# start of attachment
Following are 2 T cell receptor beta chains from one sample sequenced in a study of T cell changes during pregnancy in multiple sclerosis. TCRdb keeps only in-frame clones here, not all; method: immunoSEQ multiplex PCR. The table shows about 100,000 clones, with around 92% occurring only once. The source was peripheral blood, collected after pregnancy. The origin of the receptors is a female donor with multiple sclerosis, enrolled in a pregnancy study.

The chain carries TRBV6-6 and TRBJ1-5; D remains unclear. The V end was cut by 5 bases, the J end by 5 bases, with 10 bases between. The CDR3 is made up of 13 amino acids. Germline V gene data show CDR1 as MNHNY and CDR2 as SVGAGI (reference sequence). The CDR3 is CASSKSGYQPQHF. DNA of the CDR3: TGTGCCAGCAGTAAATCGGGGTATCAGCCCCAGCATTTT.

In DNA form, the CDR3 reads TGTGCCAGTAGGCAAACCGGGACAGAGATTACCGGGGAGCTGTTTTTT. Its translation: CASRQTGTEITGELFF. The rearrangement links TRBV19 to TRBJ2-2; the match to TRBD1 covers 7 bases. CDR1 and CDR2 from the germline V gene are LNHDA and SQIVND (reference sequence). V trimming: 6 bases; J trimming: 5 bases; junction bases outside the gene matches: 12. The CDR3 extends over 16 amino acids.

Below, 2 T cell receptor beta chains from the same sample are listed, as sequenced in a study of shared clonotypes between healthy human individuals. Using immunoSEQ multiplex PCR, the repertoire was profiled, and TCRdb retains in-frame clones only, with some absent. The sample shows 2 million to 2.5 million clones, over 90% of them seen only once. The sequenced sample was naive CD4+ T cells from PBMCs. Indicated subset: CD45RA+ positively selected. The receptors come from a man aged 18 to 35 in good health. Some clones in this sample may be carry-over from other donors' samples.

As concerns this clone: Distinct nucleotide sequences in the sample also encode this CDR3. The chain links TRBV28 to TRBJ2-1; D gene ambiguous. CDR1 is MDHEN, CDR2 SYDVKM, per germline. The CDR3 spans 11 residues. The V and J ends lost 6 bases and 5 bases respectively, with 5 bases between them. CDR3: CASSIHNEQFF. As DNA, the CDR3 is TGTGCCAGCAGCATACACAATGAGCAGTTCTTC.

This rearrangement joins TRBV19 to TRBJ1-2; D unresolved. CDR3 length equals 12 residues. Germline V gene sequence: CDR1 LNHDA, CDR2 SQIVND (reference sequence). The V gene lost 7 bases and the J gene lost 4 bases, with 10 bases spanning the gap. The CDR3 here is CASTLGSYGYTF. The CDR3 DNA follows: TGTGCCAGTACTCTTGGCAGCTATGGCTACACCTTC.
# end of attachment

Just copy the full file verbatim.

Following are 2 T cell receptor beta chains from one sample sequenced in a study of T cell changes during pregnancy in multiple sclerosis. TCRdb keeps only in-frame clones here, not all; method: immunoSEQ multiplex PCR. The table shows about 100,000 clones, with around 92% occurring only once. The source was peripheral blood, collected after pregnancy. The origin of the receptors is a female donor with multiple sclerosis, enrolled in a pregnancy study.

The chain carries TRBV6-6 and TRBJ1-5; D remains unclear. The V end was cut by 5 bases, the J end by 5 bases, with 10 bases between. The CDR3 is made up of 13 amino acids. Germline V gene data show CDR1 as MNHNY and CDR2 as SVGAGI (reference sequence). The CDR3 is CASSKSGYQPQHF. DNA of the CDR3: TGTGCCAGCAGTAAATCGGGGTATCAGCCCCAGCATTTT.

In DNA form, the CDR3 reads TGTGCCAGTAGGCAAACCGGGACAGAGATTACCGGGGAGCTGTTTTTT. Its translation: CASRQTGTEITGELFF. The rearrangement links TRBV19 to TRBJ2-2; the match to TRBD1 covers 7 bases. CDR1 and CDR2 from the germline V gene are LNHDA and SQIVND (reference sequence). V trimming: 6 bases; J trimming: 5 bases; junction bases outside the gene matches: 12. The CDR3 extends over 16 amino acids.

Below, 2 T cell receptor beta chains from the same sample are listed, as sequenced in a study of shared clonotypes between healthy human individuals. Using immunoSEQ multiplex PCR, the repertoire was profiled, and TCRdb retains in-frame clones only, with some absent. The sample shows 2 million to 2.5 million clones, over 90% of them seen only once. The sequenced sample was naive CD4+ T cells from PBMCs. Indicated subset: CD45RA+ positively selected. The receptors come from a man aged 18 to 35 in good health. Some clones in this sample may be carry-over from other donors' samples.

As concerns this clone: Distinct nucleotide sequences in the sample also encode this CDR3. The chain links TRBV28 to TRBJ2-1; D gene ambiguous. CDR1 is MDHEN, CDR2 SYDVKM, per germline. The CDR3 spans 11 residues. The V and J ends lost 6 bases and 5 bases respectively, with 5 bases between them. CDR3: CASSIHNEQFF. As DNA, the CDR3 is TGTGCCAGCAGCATACACAATGAGCAGTTCTTC.

This rearrangement joins TRBV19 to TRBJ1-2; D unresolved. CDR3 length equals 12 residues. Germline V gene sequence: CDR1 LNHDA, CDR2 SQIVND (reference sequence). The V gene lost 7 bases and the J gene lost 4 bases, with 10 bases spanning the gap. The CDR3 here is CASTLGSYGYTF. The CDR3 DNA follows: TGTGCCAGTACTCTTGGCAGCTATGGCTACACCTTC.